주제: QR code specification
QR code (Quick Response Code) - trademark for a type of matrix barcode (or two-dimensional barcode) first designed for the automotive industry in Japan.
A QR code uses four standardized encoding modes (numeric, alphanumeric, byte / binary, and kanji) to efficiently store data; extensions may also be used.
The QR Code system has become popular ue to its fast readability and greater storage capacity compared to standard UPC barcodes.
A QR code is processed using Reed–Solomon error correction until the image can be appropriately interpreted. The required data is then extracted from patterns present in both horizontal and vertical components of the image.
The QR code system was invented in 1994 by Denso Wave. Its purpose was to track vehicles during manufacture; it was designed to allow high-speed component scanning. Although initially used for tracking parts in vehicle manufacturing, QR codes now are used in a much broader context, including both commercial tracking applications and convenience-oriented applications aimed at mobile-phone users (termed mobile tagging). QR codes may be used to display text to the user, to add a vCard contact to the user's device, to open a Uniform Resource Identifier (URI), or to compose an e-mail or text message. Users can generate and print their own QR codes for others to scan and use by visiting one of several paid and free QR code generating sites or apps. The technology has since become one of the most-used types of two-dimensional barcode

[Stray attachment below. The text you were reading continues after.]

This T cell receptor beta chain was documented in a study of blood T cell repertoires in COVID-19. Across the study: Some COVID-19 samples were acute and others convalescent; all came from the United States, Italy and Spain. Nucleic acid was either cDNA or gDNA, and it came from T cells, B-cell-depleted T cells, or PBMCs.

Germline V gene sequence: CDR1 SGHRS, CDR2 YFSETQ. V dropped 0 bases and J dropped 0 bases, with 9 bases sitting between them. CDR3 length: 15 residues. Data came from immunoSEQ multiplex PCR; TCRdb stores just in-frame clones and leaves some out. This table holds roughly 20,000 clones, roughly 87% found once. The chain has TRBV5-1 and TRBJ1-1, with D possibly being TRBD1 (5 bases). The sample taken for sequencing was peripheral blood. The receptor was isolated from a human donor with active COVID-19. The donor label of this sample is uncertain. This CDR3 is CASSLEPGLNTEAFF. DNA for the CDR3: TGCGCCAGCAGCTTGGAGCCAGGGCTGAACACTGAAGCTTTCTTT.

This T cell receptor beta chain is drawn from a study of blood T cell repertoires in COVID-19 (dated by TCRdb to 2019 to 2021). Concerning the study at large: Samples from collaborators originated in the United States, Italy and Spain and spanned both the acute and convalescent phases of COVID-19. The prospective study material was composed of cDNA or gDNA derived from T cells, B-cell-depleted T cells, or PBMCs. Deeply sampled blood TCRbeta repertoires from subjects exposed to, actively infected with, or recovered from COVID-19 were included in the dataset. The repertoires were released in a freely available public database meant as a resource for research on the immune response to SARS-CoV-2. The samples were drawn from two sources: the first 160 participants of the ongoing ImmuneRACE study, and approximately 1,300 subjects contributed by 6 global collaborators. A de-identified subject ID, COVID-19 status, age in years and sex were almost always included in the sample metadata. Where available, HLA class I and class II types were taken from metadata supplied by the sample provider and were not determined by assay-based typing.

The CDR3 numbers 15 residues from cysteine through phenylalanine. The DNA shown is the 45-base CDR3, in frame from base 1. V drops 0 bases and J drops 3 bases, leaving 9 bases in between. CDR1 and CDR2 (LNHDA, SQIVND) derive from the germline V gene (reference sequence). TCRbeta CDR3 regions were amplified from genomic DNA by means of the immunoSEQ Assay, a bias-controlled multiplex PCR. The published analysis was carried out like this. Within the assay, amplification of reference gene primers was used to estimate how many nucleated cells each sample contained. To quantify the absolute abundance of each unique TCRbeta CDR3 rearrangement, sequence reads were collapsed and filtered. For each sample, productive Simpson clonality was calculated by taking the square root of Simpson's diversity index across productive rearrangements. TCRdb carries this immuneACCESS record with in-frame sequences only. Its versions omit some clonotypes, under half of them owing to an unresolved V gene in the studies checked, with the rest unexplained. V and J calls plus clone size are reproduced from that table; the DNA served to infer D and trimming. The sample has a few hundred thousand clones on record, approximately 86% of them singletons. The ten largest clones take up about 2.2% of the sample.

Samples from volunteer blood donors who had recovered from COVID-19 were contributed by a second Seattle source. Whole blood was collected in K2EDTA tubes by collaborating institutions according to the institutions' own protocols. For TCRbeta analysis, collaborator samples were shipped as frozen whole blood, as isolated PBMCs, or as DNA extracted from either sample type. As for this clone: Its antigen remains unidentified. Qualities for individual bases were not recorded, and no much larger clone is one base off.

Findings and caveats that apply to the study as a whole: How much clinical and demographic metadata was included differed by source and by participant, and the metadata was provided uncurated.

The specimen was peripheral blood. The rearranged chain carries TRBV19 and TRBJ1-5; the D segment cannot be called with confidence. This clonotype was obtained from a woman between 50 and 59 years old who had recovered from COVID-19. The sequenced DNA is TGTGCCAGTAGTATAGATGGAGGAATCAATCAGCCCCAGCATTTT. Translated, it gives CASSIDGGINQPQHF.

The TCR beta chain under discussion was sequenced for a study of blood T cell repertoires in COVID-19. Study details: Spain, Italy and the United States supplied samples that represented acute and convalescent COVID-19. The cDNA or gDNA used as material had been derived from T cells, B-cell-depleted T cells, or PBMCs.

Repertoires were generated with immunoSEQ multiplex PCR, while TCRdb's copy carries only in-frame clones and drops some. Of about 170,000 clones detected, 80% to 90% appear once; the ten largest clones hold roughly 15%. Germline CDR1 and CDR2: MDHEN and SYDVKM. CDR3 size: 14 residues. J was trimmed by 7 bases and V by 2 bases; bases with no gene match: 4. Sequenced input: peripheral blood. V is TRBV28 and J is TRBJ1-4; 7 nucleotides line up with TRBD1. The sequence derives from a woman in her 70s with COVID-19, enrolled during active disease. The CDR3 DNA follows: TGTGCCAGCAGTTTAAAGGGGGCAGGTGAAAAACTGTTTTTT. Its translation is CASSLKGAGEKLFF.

Codewords are 8 bits long and use the Reed–Solomon error correction algorithm with four error correction levels. The higher the error correction level, the less storage capacity. The following table lists the approximate error correction capability at each of the four levels:
Level L (Low) 7% of codewords can be restored.
Level M (Medium) 15% of codewords can be restored.
Level Q (Quartile) 25% of codewords can be restored.
Level H (High) 30% of codewords can be restored.
In larger QR symbols, the message is broken up into several Reed–Solomon code blocks. The block size is chosen so that at most 15 errors can be corrected in each block; this limits the complexity of the decoding algorithm. The code blocks are then interleaved together, making it less likely that localized damage to a QR symbol will overwhelm the capacity of any single block.
Thanks to error correction, it is possible to create artistic QR codes that still scan correctly, but contain intentional errors to make them more readable or attractive to the human eye, as well as to incorporate colors, logos, and other features into the QR code block
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